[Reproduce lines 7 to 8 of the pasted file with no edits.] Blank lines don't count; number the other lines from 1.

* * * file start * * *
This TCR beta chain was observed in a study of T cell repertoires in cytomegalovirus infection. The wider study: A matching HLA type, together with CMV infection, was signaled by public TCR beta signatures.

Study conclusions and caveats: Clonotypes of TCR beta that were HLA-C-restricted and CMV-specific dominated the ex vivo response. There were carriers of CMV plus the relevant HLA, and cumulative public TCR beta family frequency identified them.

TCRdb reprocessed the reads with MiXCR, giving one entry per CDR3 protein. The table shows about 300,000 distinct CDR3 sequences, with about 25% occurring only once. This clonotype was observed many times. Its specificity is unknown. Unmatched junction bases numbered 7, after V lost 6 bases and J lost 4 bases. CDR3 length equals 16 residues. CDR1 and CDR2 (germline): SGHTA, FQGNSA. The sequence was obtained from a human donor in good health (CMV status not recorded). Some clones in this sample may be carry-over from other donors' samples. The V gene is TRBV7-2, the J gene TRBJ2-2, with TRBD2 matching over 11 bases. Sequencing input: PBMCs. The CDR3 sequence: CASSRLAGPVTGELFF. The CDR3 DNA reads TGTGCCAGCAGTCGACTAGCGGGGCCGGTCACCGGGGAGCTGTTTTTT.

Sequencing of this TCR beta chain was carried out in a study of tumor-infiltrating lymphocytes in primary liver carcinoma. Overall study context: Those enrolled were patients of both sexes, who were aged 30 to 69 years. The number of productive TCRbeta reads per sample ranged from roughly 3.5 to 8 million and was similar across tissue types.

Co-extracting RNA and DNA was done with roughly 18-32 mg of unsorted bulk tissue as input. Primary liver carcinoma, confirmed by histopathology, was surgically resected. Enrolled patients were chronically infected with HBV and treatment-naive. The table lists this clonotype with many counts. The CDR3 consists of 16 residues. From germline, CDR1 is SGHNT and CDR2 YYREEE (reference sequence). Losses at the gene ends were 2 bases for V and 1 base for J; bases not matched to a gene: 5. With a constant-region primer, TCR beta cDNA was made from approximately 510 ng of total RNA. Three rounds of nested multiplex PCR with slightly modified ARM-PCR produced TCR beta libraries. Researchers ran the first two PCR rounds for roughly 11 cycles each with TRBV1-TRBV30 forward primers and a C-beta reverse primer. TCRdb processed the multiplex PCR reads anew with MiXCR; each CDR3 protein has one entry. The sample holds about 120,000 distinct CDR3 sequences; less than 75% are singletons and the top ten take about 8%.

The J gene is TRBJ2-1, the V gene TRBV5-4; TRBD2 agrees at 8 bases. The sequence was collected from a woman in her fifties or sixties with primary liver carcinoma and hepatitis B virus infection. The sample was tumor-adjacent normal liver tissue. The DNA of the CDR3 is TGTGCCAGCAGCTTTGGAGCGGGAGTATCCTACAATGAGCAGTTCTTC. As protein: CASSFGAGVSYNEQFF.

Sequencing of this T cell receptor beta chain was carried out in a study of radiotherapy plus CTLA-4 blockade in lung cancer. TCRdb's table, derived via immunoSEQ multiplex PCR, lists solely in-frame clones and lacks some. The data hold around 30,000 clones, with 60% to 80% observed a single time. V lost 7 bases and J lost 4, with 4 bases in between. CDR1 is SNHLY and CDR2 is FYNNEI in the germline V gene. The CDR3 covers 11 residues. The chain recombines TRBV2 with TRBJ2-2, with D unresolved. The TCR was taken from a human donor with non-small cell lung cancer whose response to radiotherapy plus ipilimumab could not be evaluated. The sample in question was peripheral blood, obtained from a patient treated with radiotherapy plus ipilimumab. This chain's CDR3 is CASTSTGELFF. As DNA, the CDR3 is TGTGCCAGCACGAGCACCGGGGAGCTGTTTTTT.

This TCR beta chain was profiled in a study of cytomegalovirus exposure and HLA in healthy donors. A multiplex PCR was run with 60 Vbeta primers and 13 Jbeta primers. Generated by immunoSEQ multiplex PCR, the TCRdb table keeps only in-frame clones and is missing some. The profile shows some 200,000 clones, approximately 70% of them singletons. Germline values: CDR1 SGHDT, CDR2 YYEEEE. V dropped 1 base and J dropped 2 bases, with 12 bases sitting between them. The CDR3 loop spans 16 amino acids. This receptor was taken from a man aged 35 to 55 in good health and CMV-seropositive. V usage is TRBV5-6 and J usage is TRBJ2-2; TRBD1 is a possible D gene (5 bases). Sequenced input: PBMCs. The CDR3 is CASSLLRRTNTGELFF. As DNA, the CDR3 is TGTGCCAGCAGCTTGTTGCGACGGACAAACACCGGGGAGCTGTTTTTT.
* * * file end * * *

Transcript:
Sequencing of this T cell receptor beta chain was carried out in a study of radiotherapy plus CTLA-4 blockade in lung cancer. TCRdb's table, derived via immunoSEQ multiplex PCR, lists solely in-frame clones and lacks some. The data hold around 30,000 clones, with 60% to 80% observed a single time. V lost 7 bases and J lost 4, with 4 bases in between. CDR1 is SNHLY and CDR2 is FYNNEI in the germline V gene. The CDR3 covers 11 residues. The chain recombines TRBV2 with TRBJ2-2, with D unresolved. The TCR was taken from a human donor with non-small cell lung cancer whose response to radiotherapy plus ipilimumab could not be evaluated. The sample in question was peripheral blood, obtained from a patient treated with radiotherapy plus ipilimumab. This chain's CDR3 is CASTSTGELFF. As DNA, the CDR3 is TGTGCCAGCACGAGCACCGGGGAGCTGTTTTTT.

This TCR beta chain was profiled in a study of cytomegalovirus exposure and HLA in healthy donors. A multiplex PCR was run with 60 Vbeta primers and 13 Jbeta primers. Generated by immunoSEQ multiplex PCR, the TCRdb table keeps only in-frame clones and is missing some. The profile shows some 200,000 clones, approximately 70% of them singletons. Germline values: CDR1 SGHDT, CDR2 YYEEEE. V dropped 1 base and J dropped 2 bases, with 12 bases sitting between them. The CDR3 loop spans 16 amino acids. This receptor was taken from a man aged 35 to 55 in good health and CMV-seropositive. V usage is TRBV5-6 and J usage is TRBJ2-2; TRBD1 is a possible D gene (5 bases). Sequenced input: PBMCs. The CDR3 is CASSLLRRTNTGELFF. As DNA, the CDR3 is TGTGCCAGCAGCTTGTTGCGACGGACAAACACCGGGGAGCTGTTTTTT.